Leo Frankowski : biography
Leo Frankowski (February 13, 1943 – December 25, 2008) was an American writer of science fiction novels.
Frankowski was born in Detroit, Michigan to parents of Polish descent. Prior to his writing career, he was a successful engineer. He owned and operated Sterling Manufacturing and Design, located in Utica, Michigan, which (among other things) designed pneumatic and hydraulic systems for Chrysler. Leo held multiple patents, including his most popular item, Formital, a stamped aluminum product for use as a base for plastic auto body filler. Formital was carried exclusively for many years by the Pep Boys chain of auto parts stores.
Frankowski lived in Russia for four years with his wife and adopted teenage daughter, but at the time of his death, he had separated from them and had moved back to the United States. He died in Lake Elsinore, California. LeoFrankowski.com, December 26, 2008.
According to the author, most of his fans consist of "males with military and technical backgrounds," while he likewise claimed his detractors consist of "feminists, liberals, and homosexuals." Frankowski admitted that anyone who self-identifies with the latter categories would be unlikely to enjoy his fiction.
In the preface to the 1990 Lord Conrad's Lady, Frankowski included a facetious remark: "Any overt sexism and male chauvinism noticed in this work is totally the fault of Bill Gillmore, and all complaints should be addressed to him at the Dawn Treader Bookshop of Ann Arbor, Mich."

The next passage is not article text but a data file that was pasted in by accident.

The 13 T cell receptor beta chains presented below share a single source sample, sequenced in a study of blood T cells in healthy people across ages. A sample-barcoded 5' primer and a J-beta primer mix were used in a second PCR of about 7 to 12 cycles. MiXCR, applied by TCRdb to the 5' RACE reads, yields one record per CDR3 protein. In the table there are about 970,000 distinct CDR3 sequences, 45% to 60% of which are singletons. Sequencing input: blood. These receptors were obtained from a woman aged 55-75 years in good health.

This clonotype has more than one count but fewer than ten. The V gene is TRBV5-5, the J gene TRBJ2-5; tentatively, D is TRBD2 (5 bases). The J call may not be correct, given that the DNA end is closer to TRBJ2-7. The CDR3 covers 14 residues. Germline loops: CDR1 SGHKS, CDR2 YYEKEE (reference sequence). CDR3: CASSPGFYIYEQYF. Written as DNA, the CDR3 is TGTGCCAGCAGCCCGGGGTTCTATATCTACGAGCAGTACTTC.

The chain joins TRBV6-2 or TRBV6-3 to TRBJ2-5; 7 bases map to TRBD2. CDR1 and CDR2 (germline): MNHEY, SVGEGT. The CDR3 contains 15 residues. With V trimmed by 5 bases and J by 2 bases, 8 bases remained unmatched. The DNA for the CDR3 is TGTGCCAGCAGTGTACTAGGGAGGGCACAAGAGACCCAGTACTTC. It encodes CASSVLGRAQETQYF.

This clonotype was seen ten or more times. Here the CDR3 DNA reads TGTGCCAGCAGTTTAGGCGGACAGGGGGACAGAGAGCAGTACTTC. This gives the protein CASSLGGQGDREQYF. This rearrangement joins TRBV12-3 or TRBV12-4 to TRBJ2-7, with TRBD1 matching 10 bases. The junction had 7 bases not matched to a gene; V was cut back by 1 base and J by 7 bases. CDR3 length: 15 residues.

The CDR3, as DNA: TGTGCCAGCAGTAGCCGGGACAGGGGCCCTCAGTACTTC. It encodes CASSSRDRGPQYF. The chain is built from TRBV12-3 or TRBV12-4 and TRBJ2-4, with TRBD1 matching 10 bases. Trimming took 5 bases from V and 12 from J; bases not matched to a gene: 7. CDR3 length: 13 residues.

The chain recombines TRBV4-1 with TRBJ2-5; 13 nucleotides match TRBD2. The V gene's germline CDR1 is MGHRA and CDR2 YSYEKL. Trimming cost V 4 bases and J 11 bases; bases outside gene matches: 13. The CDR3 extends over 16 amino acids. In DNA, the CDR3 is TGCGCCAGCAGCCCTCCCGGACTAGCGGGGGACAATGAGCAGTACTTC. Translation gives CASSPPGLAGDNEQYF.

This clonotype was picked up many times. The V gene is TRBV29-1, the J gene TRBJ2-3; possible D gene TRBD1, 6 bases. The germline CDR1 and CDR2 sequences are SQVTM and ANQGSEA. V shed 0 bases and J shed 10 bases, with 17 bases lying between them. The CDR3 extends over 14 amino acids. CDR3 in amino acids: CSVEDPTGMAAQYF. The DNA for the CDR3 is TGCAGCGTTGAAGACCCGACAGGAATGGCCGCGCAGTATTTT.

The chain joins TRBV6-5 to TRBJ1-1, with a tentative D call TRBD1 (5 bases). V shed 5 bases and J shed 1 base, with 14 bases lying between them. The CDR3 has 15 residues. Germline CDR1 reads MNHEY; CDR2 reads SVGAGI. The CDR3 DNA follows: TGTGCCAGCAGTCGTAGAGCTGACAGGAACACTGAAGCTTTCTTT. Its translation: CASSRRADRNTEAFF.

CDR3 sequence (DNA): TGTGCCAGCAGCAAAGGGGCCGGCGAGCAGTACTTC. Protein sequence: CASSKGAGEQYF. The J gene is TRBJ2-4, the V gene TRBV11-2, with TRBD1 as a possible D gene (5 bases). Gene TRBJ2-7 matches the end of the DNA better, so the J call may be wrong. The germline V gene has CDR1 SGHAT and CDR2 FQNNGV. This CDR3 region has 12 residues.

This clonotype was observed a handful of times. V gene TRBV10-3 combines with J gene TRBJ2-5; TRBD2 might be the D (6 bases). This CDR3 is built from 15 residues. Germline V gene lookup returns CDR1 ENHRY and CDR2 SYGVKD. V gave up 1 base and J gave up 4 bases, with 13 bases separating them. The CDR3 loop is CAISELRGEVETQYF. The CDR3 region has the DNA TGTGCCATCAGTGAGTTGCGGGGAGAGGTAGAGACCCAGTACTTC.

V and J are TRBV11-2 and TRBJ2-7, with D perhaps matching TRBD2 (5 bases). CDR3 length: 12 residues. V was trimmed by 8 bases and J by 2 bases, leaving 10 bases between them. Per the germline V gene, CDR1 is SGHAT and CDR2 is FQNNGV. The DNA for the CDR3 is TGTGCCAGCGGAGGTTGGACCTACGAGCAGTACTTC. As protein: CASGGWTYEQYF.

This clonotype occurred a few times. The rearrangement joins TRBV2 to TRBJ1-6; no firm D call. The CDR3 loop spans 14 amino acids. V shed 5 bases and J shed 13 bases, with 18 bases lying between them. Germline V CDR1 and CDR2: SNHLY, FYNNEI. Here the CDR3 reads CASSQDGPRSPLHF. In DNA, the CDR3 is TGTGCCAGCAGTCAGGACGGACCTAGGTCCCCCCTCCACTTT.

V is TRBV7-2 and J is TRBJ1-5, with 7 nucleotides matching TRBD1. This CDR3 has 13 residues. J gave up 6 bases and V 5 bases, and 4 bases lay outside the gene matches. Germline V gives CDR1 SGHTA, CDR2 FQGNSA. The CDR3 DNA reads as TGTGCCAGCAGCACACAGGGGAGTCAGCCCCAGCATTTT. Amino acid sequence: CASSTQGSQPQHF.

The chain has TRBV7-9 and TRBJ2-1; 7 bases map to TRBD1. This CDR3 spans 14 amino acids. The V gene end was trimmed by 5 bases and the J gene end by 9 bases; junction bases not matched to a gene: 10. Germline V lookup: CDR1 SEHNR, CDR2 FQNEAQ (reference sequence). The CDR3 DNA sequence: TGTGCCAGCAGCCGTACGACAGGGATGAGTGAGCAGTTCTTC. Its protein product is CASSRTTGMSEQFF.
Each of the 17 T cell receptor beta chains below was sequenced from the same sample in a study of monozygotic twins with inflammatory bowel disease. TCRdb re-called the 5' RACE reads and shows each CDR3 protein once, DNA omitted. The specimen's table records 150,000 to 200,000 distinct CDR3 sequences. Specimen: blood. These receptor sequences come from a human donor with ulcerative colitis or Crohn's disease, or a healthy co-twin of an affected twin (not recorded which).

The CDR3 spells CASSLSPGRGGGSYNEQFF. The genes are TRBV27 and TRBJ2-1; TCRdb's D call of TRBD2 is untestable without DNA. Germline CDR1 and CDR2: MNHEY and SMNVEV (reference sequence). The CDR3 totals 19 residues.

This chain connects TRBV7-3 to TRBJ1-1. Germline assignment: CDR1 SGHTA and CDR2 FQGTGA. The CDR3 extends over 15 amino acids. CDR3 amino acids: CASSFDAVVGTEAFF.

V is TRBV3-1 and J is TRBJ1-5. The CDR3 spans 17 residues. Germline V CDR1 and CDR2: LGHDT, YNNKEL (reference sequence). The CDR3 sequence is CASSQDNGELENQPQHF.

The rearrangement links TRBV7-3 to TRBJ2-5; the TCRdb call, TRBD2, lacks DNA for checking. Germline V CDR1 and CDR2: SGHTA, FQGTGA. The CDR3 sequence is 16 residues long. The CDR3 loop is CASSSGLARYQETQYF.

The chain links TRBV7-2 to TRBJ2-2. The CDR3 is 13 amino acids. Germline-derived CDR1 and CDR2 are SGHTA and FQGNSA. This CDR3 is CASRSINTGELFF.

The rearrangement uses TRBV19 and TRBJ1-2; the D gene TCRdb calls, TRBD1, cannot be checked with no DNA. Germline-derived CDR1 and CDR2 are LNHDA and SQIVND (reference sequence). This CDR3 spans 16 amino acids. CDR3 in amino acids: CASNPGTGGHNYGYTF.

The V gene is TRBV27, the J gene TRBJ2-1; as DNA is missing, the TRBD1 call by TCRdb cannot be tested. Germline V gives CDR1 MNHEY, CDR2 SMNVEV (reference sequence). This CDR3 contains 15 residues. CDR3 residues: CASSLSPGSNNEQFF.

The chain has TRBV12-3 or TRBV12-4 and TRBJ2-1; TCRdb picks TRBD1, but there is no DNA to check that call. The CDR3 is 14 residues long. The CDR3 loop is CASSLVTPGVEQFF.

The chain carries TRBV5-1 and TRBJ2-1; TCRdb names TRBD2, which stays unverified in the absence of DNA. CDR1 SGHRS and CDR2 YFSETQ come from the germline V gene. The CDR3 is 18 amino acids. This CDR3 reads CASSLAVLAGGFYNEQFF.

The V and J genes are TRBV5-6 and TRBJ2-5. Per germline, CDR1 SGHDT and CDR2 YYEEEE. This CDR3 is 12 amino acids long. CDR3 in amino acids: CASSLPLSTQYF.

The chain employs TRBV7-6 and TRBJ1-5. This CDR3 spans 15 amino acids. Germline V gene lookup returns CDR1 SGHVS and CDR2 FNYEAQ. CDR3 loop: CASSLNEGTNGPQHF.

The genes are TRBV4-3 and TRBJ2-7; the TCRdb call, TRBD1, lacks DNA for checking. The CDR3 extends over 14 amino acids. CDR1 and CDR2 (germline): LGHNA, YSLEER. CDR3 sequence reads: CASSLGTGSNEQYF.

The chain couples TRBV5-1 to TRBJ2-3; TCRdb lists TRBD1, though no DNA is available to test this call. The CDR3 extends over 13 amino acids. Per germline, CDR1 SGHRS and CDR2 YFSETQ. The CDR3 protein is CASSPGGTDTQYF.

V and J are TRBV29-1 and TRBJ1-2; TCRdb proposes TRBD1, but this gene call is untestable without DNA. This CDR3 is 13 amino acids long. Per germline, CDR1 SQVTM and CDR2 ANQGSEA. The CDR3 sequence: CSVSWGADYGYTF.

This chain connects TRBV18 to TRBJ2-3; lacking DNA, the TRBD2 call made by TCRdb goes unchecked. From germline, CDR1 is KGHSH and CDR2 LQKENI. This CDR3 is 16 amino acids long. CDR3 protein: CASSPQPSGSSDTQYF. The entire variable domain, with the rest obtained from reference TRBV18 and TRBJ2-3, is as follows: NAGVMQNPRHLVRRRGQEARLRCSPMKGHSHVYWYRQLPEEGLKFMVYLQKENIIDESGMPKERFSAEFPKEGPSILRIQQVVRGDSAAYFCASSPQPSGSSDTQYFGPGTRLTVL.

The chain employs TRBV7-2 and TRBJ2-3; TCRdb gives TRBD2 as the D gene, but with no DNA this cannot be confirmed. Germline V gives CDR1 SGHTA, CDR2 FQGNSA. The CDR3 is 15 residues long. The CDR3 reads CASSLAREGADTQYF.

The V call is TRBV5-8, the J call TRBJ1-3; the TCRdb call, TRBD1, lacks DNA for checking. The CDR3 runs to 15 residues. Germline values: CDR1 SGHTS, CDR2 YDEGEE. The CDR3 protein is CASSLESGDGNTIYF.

Though he had tinkered with short science fiction for several years, Leo's writing career began in earnest in the early 1980s when he was invited to join what became the National Science Fiction Writer's Exchange, a now-defunct Detroit-area group founded by Guy Snyder, and whose membership included Lloyd Biggle, Ted Reynolds and future published author Ann Tonsor Zeddies. Members read manuscripts aloud, which were then critiqued; from the beginning, Leo's stories related to time travel were well received by the membership. Most of these meetings were audio-taped, and those tapes were retained by Snyder.
Encouraged by the positive responses, Leo quickly wrote his first novel, initially titled The Polish Engineer. The book landed at Del Rey Books, and the publisher offered him a multi-book contract. Retitled The Cross Time Engineer, it became the first book in his Conrad Stargard series, in which his Polish background is particularly evident.
Two other series were written partially in collaboration with Dave Grossman; alone, he also wrote the stand-alone novels Fata Morgana and Copernick's Rebellion.
Frankowski's most recent work again featured Conrad Stargard. He wrote Lord Conrad's Crusade in collaboration with Rodger Olsen, which his then-publisher Baen rejected 'for "bad writing" (an explanation Frankowski doubted). Baen also terminated its contracts for other upcoming titles. Frankowski published the novel himself,http://leofrankowski.com/content/?q=2005--a_rough_year and promised another Stargard book which would conclude the series. His death apparently precluded completion of this volume.
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